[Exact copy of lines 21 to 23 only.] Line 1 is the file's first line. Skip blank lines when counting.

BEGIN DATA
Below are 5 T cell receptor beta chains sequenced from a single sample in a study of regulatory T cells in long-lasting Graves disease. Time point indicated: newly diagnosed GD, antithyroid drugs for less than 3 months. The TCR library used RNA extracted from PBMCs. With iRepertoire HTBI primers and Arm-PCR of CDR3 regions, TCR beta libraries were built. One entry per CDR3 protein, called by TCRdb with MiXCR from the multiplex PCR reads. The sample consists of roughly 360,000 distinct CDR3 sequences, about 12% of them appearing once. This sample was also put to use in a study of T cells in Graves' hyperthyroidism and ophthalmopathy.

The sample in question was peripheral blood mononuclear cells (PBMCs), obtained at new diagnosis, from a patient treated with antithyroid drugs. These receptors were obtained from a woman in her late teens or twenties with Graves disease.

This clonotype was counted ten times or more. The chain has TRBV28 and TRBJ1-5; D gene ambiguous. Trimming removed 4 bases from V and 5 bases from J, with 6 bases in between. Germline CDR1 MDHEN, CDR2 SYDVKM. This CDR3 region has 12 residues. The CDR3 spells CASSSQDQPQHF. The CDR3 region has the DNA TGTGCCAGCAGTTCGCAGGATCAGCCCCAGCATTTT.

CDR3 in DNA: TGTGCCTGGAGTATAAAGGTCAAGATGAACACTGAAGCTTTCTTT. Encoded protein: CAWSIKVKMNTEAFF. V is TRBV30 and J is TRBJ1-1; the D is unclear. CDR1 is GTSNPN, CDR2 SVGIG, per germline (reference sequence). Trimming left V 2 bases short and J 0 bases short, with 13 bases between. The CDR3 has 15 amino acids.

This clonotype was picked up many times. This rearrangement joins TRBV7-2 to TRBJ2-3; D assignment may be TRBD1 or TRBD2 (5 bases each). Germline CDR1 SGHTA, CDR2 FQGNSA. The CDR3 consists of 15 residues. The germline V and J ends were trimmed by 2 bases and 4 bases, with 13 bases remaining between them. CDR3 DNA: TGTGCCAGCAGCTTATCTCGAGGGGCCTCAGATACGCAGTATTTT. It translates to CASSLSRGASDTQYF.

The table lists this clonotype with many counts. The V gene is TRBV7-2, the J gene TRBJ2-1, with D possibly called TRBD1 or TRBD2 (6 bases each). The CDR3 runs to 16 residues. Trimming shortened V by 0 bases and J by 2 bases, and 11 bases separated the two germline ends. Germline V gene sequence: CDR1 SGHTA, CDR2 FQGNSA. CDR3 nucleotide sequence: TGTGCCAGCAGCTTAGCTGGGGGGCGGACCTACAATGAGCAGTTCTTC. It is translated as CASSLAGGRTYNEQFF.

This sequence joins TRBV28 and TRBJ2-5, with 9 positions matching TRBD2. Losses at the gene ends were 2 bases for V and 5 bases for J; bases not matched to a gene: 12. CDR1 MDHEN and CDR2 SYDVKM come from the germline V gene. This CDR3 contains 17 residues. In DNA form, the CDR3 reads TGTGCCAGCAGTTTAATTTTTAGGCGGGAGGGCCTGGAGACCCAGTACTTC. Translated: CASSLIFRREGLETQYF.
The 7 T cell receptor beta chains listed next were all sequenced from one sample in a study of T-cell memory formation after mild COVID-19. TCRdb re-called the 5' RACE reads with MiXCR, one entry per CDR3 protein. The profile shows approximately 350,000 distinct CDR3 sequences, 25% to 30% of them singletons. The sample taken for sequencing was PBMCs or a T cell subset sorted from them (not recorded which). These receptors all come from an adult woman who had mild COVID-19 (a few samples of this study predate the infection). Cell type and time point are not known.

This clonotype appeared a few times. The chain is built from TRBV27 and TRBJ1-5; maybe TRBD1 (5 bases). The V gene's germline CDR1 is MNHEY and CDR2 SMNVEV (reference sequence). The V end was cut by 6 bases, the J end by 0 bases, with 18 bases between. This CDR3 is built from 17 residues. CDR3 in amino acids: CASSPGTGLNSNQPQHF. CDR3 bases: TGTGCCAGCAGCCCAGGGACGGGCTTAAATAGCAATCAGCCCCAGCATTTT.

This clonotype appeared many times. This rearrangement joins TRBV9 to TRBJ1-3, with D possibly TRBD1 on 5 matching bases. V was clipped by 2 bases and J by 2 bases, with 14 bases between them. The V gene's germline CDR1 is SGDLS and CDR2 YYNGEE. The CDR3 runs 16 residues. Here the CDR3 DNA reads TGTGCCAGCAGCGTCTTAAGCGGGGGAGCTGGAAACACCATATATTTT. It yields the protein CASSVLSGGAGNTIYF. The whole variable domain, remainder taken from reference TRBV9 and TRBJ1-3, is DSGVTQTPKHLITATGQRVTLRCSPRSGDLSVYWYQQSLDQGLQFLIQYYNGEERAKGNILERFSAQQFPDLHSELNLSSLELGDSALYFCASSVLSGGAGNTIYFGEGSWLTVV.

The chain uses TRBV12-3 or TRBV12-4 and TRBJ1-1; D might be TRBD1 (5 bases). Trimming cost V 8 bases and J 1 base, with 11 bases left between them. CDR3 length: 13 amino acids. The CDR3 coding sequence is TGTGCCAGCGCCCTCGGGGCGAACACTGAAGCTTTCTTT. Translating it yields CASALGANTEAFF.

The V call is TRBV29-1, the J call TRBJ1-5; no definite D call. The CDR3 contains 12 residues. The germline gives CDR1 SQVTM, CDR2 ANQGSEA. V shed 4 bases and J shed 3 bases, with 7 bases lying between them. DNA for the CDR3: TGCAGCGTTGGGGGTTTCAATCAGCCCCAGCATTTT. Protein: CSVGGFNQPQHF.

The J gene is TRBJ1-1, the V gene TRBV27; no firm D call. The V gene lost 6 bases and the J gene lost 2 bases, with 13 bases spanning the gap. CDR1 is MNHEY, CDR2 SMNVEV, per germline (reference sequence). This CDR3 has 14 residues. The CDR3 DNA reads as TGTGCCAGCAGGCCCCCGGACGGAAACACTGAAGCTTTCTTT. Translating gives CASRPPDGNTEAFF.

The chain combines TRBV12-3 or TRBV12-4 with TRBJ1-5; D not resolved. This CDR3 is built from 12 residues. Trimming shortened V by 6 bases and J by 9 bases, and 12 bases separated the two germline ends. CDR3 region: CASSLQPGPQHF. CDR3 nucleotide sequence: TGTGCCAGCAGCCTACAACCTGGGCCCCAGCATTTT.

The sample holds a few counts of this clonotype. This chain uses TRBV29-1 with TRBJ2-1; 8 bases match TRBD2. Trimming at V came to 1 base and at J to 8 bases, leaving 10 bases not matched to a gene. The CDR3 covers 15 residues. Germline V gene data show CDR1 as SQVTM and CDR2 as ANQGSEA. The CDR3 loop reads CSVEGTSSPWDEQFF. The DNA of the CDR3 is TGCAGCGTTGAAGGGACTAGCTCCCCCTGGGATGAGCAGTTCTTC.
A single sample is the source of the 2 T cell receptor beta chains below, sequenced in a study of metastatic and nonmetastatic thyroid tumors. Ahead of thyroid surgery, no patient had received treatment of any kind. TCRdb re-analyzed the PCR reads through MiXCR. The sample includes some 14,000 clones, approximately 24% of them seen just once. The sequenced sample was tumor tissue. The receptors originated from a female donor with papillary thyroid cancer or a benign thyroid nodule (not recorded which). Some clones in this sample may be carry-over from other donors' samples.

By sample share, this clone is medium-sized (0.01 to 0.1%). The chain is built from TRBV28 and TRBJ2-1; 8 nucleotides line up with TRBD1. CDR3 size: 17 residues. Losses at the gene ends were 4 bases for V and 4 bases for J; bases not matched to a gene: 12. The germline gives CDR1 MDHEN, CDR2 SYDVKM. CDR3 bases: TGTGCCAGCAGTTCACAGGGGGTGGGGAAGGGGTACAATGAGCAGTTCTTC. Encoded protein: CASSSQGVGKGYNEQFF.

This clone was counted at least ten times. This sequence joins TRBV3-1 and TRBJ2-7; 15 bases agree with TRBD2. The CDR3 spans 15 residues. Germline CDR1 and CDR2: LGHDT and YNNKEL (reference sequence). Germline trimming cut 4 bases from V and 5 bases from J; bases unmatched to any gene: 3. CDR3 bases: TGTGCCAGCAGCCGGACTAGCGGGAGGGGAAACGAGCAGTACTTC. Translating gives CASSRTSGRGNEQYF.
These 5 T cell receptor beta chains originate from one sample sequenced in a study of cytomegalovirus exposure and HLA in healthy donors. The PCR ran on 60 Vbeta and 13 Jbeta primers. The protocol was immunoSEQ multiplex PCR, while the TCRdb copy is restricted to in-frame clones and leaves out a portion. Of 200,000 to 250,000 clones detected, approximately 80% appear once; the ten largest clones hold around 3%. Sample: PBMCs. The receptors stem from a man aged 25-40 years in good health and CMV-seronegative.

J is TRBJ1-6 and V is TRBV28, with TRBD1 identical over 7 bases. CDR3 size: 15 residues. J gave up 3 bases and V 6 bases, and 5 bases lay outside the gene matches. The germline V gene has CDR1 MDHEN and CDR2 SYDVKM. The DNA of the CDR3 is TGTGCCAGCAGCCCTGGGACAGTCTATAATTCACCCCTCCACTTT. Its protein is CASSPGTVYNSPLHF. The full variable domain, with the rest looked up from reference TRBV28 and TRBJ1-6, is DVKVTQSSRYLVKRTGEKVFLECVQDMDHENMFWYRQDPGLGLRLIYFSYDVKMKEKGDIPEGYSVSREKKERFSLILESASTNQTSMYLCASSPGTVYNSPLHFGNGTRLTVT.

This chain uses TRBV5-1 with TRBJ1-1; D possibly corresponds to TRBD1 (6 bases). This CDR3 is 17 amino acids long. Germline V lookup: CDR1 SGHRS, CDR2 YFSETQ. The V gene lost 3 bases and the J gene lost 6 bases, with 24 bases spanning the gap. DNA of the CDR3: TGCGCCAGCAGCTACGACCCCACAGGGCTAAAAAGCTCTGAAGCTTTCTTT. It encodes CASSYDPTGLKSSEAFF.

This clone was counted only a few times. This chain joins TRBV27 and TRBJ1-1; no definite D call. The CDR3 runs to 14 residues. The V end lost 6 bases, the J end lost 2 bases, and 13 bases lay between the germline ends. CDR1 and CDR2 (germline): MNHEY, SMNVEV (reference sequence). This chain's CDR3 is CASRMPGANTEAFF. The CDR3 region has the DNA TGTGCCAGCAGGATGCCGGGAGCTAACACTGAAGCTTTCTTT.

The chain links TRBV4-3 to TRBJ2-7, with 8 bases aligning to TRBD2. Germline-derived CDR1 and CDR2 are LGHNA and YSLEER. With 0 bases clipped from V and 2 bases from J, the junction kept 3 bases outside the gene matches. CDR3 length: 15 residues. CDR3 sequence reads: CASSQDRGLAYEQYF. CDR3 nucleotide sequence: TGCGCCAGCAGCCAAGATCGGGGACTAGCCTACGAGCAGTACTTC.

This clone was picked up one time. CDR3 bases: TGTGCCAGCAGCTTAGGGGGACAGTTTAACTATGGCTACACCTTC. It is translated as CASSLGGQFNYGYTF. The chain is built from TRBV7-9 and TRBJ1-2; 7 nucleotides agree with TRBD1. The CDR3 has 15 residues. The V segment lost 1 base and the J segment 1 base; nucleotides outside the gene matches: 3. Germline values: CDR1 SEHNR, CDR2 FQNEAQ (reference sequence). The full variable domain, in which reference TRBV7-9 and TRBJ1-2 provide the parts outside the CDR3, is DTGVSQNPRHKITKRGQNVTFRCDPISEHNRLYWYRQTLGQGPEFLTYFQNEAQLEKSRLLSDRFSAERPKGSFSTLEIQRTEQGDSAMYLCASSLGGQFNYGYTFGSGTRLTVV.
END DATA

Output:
This chain uses TRBV5-1 with TRBJ1-1; D possibly corresponds to TRBD1 (6 bases). This CDR3 is 17 amino acids long. Germline V lookup: CDR1 SGHRS, CDR2 YFSETQ. The V gene lost 3 bases and the J gene lost 6 bases, with 24 bases spanning the gap. DNA of the CDR3: TGCGCCAGCAGCTACGACCCCACAGGGCTAAAAAGCTCTGAAGCTTTCTTT. It encodes CASSYDPTGLKSSEAFF.

This clone was counted only a few times. This chain joins TRBV27 and TRBJ1-1; no definite D call. The CDR3 runs to 14 residues. The V end lost 6 bases, the J end lost 2 bases, and 13 bases lay between the germline ends. CDR1 and CDR2 (germline): MNHEY, SMNVEV (reference sequence). This chain's CDR3 is CASRMPGANTEAFF. The CDR3 region has the DNA TGTGCCAGCAGGATGCCGGGAGCTAACACTGAAGCTTTCTTT.

The chain links TRBV4-3 to TRBJ2-7, with 8 bases aligning to TRBD2. Germline-derived CDR1 and CDR2 are LGHNA and YSLEER. With 0 bases clipped from V and 2 bases from J, the junction kept 3 bases outside the gene matches. CDR3 length: 15 residues. CDR3 sequence reads: CASSQDRGLAYEQYF. CDR3 nucleotide sequence: TGCGCCAGCAGCCAAGATCGGGGACTAGCCTACGAGCAGTACTTC.